Cannot open include file: 'stack.h'

This is a discussion on Cannot open include file: 'stack.h' within the C++ Programming forums, part of the General Programming Boards category; hi all, my problem is that I cannot include stack.h , but it seems exists the error message : fatal ...

  1. #1
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    Cannot open include file: 'stack.h'

    hi all, my problem is that I cannot include stack.h , but it seems exists
    the error message : fatal error C1083: Cannot open include file: 'stack.h': No such file or directory

    I'm using VC++ 6.0 please , can you help me.

    Code:
    #include <iostream.h>
    #include <fstream.h>
    #include <string.h>
    #include <stack.h> <== error
    
    using namespace std;

  2. #2
    Sanity is for the weak! beene's Avatar
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    Where is this file, is it in your include directory, or did you make it?

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    Its hard... But im here swgh's Avatar
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    Uusally means stack.h is not listed in the include folder for the compiler. All your header filess are rather dated too. You should drop the .h on them all apart from stack as I am not sure if it requires it.
    The only thing I can sugguest is going onto Microsofts website and enquiring about stack.h. It may give you the answer you need.
    I'm just trying to be a better person - My Name Is Earl

  4. #4
    Its hard... But im here swgh's Avatar
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    Oh, and beene, I love your avatar
    I'm just trying to be a better person - My Name Is Earl

  5. #5
    Sanity is for the weak! beene's Avatar
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    Thank you

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    beene , no its not in my include, its in another include dirc - borland, I will get it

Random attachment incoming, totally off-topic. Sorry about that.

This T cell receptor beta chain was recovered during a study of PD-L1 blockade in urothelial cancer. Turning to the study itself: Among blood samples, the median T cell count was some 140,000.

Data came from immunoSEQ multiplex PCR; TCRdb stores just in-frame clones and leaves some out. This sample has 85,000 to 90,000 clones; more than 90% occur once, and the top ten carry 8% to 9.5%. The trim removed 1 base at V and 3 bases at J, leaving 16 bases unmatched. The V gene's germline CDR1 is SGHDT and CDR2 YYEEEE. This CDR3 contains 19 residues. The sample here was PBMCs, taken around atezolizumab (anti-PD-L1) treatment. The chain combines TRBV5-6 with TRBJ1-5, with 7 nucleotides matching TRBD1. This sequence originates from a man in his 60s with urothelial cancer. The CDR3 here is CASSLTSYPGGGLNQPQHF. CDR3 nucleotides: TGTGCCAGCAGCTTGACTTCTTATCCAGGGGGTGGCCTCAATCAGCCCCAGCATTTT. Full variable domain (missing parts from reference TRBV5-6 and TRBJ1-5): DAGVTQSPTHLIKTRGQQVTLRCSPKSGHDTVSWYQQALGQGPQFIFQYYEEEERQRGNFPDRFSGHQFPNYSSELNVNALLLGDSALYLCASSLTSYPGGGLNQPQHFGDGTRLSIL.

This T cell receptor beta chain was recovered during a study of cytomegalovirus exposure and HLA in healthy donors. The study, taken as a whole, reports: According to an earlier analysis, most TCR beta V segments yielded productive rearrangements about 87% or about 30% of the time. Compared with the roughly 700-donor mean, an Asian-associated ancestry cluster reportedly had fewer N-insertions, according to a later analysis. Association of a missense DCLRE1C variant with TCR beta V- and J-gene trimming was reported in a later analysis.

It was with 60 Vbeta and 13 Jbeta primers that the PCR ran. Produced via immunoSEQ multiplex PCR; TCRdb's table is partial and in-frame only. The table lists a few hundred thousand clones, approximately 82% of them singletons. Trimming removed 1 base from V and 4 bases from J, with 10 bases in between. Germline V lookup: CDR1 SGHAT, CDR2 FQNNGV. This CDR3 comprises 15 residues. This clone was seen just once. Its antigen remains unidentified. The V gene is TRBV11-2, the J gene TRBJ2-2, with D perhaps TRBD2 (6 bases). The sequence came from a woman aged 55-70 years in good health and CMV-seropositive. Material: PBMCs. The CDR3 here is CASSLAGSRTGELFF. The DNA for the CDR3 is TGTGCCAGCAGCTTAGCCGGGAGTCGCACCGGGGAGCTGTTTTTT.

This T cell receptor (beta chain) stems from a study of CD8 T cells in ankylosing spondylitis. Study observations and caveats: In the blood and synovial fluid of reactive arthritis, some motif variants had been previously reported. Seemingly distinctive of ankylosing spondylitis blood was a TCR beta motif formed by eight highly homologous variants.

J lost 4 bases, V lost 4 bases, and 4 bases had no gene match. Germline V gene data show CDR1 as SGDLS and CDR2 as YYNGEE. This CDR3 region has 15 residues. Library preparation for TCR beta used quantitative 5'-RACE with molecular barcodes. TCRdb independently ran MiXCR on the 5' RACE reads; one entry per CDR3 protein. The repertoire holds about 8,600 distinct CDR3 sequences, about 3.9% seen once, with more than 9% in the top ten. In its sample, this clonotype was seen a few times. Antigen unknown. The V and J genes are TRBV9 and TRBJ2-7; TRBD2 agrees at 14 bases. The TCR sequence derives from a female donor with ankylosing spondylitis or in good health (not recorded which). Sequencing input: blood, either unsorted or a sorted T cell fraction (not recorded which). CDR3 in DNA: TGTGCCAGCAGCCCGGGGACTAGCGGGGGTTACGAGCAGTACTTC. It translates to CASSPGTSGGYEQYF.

thank you all

  7. #7
    The larch
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    According to this C++ reference there is a standard <stack> library.

    When you are using C++ standard headers, don't put the ".h" at the end of them. If the library is inherited from C, drop ".h" and prefix "c" (e.g <cmath>, <cstdlib>, <cstdio>, <ctime> etc).

    If by #include <string.h> you mean the C++ string class, you are including a wrong library altogether (the C string library), and you have probably got away with this because <iostream> may include <string> for you.

    (With Dev-Cpp #include <stack.h> gives an "deprecated header" warning. Only #include <stack> compiles well. May-be VC++ doesn't have the deprecated versions of some headers at all?)
    Last edited by anon; 01-02-2007 at 11:16 AM.

  8. #8
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    It should be <iostream>, <fstream>, <string>, and <stack> or <iostream>, <fstream>, <cstring>, and <stack>, depending on whether you are using the C++ string class or C style string functions.

    <stack.h> is not deprecated and is not standard at all. Chances are that <stack> is different from the <stack.h> in Borland, so the code might have to change. Just copying over Borland's stack.h is probably a bad idea, switching to the standard <stack> header is a better idea, even if you have to adjust the current code.

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